Biosimilars could save US$44.2 billion over 10 years

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Introducing biosimilars of complex biologicals used to treat illnesses such as cancer and rheumatoid arthritis could cut spending on biologicals in the US by US$44 billion over the next decade, according to an analysis carried out by the RAND Corporation.

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Independent health policy research organization, the Rand Corporation, searched peer reviewed literature for studies on potential direct cost savings from biosimilars. Relevant industry perspectives, government publications and reports from various consulting firms were also reviewed.

The review identified a range of studies, some presenting retrospective empirical analyses and others reporting prospective modelling or prescriptive policy analysis. The studies drew on a variety of sources for the basis of their estimates, including evidence from US generics markets and from the EU’s experience with biosimilars. Many studies included analysts’ assumptions and other expert opinion.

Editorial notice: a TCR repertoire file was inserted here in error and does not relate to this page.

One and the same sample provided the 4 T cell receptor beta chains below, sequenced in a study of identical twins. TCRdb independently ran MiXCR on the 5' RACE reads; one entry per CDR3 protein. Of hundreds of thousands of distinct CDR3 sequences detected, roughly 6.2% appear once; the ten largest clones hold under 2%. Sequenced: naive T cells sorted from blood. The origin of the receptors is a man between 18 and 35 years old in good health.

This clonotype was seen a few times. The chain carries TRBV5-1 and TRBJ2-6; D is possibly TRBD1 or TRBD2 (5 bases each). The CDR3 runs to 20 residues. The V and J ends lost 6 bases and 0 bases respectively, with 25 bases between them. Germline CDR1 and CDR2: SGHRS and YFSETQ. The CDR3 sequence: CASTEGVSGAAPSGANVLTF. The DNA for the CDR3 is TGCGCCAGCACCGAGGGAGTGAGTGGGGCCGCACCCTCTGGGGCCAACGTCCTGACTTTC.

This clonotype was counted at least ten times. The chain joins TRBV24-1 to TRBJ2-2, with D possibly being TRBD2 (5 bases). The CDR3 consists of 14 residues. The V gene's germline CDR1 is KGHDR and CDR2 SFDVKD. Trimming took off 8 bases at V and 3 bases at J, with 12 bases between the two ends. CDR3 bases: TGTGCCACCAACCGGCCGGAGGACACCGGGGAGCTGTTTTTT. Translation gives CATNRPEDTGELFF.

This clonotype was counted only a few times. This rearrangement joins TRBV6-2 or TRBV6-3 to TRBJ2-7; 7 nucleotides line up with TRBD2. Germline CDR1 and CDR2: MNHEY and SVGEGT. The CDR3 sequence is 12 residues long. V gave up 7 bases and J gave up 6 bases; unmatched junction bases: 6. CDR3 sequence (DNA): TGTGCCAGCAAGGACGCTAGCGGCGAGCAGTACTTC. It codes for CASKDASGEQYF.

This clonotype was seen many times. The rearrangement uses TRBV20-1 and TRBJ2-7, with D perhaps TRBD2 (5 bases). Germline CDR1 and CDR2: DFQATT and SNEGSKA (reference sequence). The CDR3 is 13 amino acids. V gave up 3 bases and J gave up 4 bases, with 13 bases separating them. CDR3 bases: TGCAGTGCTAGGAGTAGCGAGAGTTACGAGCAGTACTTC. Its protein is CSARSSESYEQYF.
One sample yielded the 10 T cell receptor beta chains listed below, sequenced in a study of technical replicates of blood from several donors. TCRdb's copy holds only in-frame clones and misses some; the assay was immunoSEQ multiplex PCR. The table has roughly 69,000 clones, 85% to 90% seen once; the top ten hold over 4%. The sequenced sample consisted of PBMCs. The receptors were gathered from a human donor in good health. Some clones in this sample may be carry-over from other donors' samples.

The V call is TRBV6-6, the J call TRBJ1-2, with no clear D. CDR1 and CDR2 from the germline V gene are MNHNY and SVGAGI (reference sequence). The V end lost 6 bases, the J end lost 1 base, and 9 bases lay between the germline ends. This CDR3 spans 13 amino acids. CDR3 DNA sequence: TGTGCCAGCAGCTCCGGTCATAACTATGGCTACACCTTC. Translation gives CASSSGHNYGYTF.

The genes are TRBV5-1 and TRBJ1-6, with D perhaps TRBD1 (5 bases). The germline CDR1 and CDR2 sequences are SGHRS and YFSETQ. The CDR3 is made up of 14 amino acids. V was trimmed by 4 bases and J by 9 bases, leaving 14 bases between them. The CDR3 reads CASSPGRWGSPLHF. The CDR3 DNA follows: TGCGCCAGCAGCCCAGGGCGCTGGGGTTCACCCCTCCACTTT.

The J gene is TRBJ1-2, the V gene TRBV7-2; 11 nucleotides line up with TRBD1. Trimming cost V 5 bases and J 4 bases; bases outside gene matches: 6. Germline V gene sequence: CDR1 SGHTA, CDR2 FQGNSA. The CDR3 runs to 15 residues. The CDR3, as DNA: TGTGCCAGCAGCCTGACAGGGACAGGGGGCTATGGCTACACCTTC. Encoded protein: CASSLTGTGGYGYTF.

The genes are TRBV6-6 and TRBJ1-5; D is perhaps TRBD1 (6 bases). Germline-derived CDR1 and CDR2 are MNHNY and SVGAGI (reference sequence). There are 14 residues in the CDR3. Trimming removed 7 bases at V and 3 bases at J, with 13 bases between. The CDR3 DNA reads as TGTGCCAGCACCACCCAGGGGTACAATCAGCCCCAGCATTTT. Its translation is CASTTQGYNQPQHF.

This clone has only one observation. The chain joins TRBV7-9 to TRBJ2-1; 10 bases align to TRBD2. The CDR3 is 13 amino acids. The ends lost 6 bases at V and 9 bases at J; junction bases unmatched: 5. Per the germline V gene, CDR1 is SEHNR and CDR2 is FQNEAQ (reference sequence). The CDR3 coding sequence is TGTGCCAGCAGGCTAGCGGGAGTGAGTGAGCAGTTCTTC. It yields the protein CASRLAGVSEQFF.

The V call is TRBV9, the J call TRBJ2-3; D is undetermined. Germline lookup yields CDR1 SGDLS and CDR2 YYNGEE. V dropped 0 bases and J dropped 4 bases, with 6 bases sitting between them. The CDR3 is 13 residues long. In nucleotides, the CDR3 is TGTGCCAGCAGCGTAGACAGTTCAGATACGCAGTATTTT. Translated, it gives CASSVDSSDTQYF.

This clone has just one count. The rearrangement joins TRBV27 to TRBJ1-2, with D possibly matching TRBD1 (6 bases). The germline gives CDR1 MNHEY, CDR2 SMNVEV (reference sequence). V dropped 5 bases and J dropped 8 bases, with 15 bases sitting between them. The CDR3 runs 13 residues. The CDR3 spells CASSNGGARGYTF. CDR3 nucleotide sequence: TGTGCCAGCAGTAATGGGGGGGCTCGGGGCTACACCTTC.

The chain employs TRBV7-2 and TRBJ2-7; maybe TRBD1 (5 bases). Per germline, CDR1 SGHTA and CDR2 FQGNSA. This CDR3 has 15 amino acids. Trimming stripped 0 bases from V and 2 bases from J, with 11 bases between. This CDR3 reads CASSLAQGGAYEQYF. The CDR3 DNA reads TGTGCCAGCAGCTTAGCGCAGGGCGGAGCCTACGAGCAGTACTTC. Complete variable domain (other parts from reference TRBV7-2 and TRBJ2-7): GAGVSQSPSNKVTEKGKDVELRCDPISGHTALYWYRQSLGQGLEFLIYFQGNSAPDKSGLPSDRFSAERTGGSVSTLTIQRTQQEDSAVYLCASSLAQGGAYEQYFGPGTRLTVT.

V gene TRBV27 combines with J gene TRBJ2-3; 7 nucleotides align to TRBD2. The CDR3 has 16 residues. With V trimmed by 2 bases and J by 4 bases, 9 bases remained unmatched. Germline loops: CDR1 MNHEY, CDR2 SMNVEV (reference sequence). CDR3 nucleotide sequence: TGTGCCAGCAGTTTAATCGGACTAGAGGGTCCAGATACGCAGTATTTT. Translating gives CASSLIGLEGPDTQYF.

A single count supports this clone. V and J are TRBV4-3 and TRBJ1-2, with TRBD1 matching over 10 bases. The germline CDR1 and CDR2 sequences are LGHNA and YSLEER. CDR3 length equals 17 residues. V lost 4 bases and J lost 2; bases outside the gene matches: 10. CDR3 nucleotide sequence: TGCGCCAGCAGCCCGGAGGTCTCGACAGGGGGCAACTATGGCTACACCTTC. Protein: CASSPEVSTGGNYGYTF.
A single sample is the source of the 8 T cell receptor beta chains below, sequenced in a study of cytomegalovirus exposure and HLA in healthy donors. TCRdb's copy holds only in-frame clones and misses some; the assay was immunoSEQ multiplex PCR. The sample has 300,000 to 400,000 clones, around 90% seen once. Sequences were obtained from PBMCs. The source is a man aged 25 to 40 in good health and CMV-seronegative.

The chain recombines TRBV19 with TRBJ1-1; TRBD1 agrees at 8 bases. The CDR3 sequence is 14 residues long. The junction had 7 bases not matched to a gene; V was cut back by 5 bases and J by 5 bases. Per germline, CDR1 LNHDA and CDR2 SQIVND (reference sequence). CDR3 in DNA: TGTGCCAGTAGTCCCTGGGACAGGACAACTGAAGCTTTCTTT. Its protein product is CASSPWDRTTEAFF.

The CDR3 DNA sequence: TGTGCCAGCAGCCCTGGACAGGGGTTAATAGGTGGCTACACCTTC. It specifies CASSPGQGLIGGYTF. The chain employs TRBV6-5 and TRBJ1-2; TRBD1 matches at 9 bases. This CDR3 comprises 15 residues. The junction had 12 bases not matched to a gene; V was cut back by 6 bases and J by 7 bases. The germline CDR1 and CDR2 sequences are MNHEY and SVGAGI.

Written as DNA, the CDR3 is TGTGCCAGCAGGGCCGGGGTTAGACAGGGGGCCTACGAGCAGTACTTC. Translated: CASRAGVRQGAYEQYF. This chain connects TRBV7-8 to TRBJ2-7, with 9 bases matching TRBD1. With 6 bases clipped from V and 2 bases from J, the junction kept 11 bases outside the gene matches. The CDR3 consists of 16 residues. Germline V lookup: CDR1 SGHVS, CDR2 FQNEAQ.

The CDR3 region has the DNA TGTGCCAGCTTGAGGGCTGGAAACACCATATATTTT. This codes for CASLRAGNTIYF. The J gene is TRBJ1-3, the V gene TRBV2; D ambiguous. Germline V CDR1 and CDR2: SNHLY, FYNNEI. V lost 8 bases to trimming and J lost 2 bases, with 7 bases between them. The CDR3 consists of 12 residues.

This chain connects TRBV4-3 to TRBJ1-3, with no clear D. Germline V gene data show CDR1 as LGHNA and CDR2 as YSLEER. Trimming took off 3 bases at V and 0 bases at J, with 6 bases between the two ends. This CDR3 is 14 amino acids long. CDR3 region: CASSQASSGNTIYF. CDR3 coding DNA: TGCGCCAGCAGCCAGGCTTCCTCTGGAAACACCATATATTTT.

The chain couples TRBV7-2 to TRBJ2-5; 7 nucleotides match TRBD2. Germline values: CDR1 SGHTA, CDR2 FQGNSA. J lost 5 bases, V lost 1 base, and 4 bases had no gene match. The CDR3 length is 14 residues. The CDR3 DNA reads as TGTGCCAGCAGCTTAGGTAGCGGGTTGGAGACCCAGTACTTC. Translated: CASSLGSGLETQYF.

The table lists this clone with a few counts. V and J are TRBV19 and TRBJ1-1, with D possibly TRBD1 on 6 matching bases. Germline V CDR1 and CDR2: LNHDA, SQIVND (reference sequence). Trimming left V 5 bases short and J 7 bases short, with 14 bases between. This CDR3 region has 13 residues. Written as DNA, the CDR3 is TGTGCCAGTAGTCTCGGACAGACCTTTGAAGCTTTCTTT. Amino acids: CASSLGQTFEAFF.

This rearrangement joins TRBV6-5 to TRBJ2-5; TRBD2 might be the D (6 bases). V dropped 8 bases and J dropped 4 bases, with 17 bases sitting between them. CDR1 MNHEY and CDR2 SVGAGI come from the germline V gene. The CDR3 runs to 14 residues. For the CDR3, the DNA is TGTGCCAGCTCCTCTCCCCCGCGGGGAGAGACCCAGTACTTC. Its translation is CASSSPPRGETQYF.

The results of the review showed that overall studies estimating the short- to mid-term, i.e. within 10 years, savings from biosimilars arrive at a range of 10−50% reduction in unit price. However, the impact on spending will be smaller than the difference in price because it is unlikely that every patient will transition from an originator to a biosimilar.

The study assumed year-on-year originator growth of 1%, an increase in the share of originator sales exposed to biosimilar competition from 10% in year 1 to 20% in year 10, biosimilar market penetration of 6% and a biosimilar price discount due to competition of 35%.

Given these assumptions, the potential direct cost savings calculated were US$44.2 billion over 10 years, or about 4% of total biologicals sales over the same period. Reducing the price discount to 10%, however, would cut potential savings to US$12.6 billion over 10 years.

Increasing penetration to 90% (with a 35% reduction in price) would increase cost savings to US$66.2 billion over 10 years, while decreasing penetration to 30% would result in cost savings of US$33.9 billion over 10 years.

The potential for cost savings varies across biological classes, with monoclonal antibodies, anti-TNF-alpha products and insulins together accounting for more than 60% of estimated savings.

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Source: Rand

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